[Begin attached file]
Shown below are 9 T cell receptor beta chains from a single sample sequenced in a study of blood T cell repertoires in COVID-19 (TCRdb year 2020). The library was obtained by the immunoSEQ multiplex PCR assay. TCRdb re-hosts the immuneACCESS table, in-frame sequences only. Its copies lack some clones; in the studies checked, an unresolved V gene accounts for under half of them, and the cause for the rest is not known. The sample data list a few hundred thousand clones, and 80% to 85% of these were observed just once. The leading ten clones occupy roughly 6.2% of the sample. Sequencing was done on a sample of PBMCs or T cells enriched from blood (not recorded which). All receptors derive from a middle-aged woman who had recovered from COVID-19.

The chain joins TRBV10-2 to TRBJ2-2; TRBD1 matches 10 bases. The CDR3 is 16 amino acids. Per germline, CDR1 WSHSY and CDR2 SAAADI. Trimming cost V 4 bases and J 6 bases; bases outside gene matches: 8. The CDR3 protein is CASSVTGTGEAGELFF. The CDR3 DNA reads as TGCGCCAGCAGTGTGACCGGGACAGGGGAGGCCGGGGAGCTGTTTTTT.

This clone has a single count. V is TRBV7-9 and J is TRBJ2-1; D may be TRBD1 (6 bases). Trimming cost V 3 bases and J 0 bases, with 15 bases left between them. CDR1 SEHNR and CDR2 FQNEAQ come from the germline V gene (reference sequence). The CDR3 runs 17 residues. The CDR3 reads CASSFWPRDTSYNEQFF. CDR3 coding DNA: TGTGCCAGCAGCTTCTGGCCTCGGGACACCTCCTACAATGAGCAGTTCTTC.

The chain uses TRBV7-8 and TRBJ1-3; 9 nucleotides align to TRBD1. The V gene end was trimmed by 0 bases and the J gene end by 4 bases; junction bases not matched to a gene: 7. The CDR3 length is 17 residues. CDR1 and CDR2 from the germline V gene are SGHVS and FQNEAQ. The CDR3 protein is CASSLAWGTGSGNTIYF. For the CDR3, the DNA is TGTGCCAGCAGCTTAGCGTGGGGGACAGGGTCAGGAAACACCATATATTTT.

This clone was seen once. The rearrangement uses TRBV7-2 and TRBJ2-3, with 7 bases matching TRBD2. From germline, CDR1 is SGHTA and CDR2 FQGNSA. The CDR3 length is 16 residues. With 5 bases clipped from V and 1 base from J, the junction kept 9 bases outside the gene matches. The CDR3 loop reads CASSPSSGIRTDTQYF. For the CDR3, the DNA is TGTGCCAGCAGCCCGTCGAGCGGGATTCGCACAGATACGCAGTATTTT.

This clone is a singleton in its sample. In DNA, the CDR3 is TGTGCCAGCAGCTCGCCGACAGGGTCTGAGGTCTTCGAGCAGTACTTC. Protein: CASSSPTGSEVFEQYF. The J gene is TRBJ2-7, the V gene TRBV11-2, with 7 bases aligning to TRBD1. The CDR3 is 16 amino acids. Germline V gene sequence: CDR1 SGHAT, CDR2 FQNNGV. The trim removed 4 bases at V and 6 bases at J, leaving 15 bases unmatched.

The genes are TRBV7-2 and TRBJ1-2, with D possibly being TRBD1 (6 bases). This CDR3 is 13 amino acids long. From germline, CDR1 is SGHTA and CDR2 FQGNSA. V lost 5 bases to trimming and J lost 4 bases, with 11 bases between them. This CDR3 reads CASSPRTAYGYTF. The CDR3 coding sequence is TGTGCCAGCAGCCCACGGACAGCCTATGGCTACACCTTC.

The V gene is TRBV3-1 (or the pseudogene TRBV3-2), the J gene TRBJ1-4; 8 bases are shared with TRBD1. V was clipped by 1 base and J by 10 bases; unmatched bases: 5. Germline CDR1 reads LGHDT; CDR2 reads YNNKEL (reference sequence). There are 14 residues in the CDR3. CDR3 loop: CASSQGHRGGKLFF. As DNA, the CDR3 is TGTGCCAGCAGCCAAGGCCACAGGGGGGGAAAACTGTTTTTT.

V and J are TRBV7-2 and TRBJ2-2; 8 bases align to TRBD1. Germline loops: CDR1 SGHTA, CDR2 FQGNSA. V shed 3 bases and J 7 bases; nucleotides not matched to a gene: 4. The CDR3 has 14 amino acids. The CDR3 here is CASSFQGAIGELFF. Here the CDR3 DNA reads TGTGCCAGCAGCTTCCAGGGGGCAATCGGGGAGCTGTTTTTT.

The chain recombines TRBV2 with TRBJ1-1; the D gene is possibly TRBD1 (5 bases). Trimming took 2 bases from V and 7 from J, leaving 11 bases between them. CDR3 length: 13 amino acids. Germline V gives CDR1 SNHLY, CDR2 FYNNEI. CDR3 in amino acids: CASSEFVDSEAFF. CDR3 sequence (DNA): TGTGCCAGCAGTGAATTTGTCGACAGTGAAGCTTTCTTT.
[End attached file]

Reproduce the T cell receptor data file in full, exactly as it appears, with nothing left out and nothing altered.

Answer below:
Shown below are 9 T cell receptor beta chains from a single sample sequenced in a study of blood T cell repertoires in COVID-19 (TCRdb year 2020). The library was obtained by the immunoSEQ multiplex PCR assay. TCRdb re-hosts the immuneACCESS table, in-frame sequences only. Its copies lack some clones; in the studies checked, an unresolved V gene accounts for under half of them, and the cause for the rest is not known. The sample data list a few hundred thousand clones, and 80% to 85% of these were observed just once. The leading ten clones occupy roughly 6.2% of the sample. Sequencing was done on a sample of PBMCs or T cells enriched from blood (not recorded which). All receptors derive from a middle-aged woman who had recovered from COVID-19.

The chain joins TRBV10-2 to TRBJ2-2; TRBD1 matches 10 bases. The CDR3 is 16 amino acids. Per germline, CDR1 WSHSY and CDR2 SAAADI. Trimming cost V 4 bases and J 6 bases; bases outside gene matches: 8. The CDR3 protein is CASSVTGTGEAGELFF. The CDR3 DNA reads as TGCGCCAGCAGTGTGACCGGGACAGGGGAGGCCGGGGAGCTGTTTTTT.

This clone has a single count. V is TRBV7-9 and J is TRBJ2-1; D may be TRBD1 (6 bases). Trimming cost V 3 bases and J 0 bases, with 15 bases left between them. CDR1 SEHNR and CDR2 FQNEAQ come from the germline V gene (reference sequence). The CDR3 runs 17 residues. The CDR3 reads CASSFWPRDTSYNEQFF. CDR3 coding DNA: TGTGCCAGCAGCTTCTGGCCTCGGGACACCTCCTACAATGAGCAGTTCTTC.

The chain uses TRBV7-8 and TRBJ1-3; 9 nucleotides align to TRBD1. The V gene end was trimmed by 0 bases and the J gene end by 4 bases; junction bases not matched to a gene: 7. The CDR3 length is 17 residues. CDR1 and CDR2 from the germline V gene are SGHVS and FQNEAQ. The CDR3 protein is CASSLAWGTGSGNTIYF. For the CDR3, the DNA is TGTGCCAGCAGCTTAGCGTGGGGGACAGGGTCAGGAAACACCATATATTTT.

This clone was seen once. The rearrangement uses TRBV7-2 and TRBJ2-3, with 7 bases matching TRBD2. From germline, CDR1 is SGHTA and CDR2 FQGNSA. The CDR3 length is 16 residues. With 5 bases clipped from V and 1 base from J, the junction kept 9 bases outside the gene matches. The CDR3 loop reads CASSPSSGIRTDTQYF. For the CDR3, the DNA is TGTGCCAGCAGCCCGTCGAGCGGGATTCGCACAGATACGCAGTATTTT.

This clone is a singleton in its sample. In DNA, the CDR3 is TGTGCCAGCAGCTCGCCGACAGGGTCTGAGGTCTTCGAGCAGTACTTC. Protein: CASSSPTGSEVFEQYF. The J gene is TRBJ2-7, the V gene TRBV11-2, with 7 bases aligning to TRBD1. The CDR3 is 16 amino acids. Germline V gene sequence: CDR1 SGHAT, CDR2 FQNNGV. The trim removed 4 bases at V and 6 bases at J, leaving 15 bases unmatched.

The genes are TRBV7-2 and TRBJ1-2, with D possibly being TRBD1 (6 bases). This CDR3 is 13 amino acids long. From germline, CDR1 is SGHTA and CDR2 FQGNSA. V lost 5 bases to trimming and J lost 4 bases, with 11 bases between them. This CDR3 reads CASSPRTAYGYTF. The CDR3 coding sequence is TGTGCCAGCAGCCCACGGACAGCCTATGGCTACACCTTC.

The V gene is TRBV3-1 (or the pseudogene TRBV3-2), the J gene TRBJ1-4; 8 bases are shared with TRBD1. V was clipped by 1 base and J by 10 bases; unmatched bases: 5. Germline CDR1 reads LGHDT; CDR2 reads YNNKEL (reference sequence). There are 14 residues in the CDR3. CDR3 loop: CASSQGHRGGKLFF. As DNA, the CDR3 is TGTGCCAGCAGCCAAGGCCACAGGGGGGGAAAACTGTTTTTT.

V and J are TRBV7-2 and TRBJ2-2; 8 bases align to TRBD1. Germline loops: CDR1 SGHTA, CDR2 FQGNSA. V shed 3 bases and J 7 bases; nucleotides not matched to a gene: 4. The CDR3 has 14 amino acids. The CDR3 here is CASSFQGAIGELFF. Here the CDR3 DNA reads TGTGCCAGCAGCTTCCAGGGGGCAATCGGGGAGCTGTTTTTT.

The chain recombines TRBV2 with TRBJ1-1; the D gene is possibly TRBD1 (5 bases). Trimming took 2 bases from V and 7 from J, leaving 11 bases between them. CDR3 length: 13 amino acids. Germline V gives CDR1 SNHLY, CDR2 FYNNEI. CDR3 in amino acids: CASSEFVDSEAFF. CDR3 sequence (DNA): TGTGCCAGCAGTGAATTTGTCGACAGTGAAGCTTTCTTT.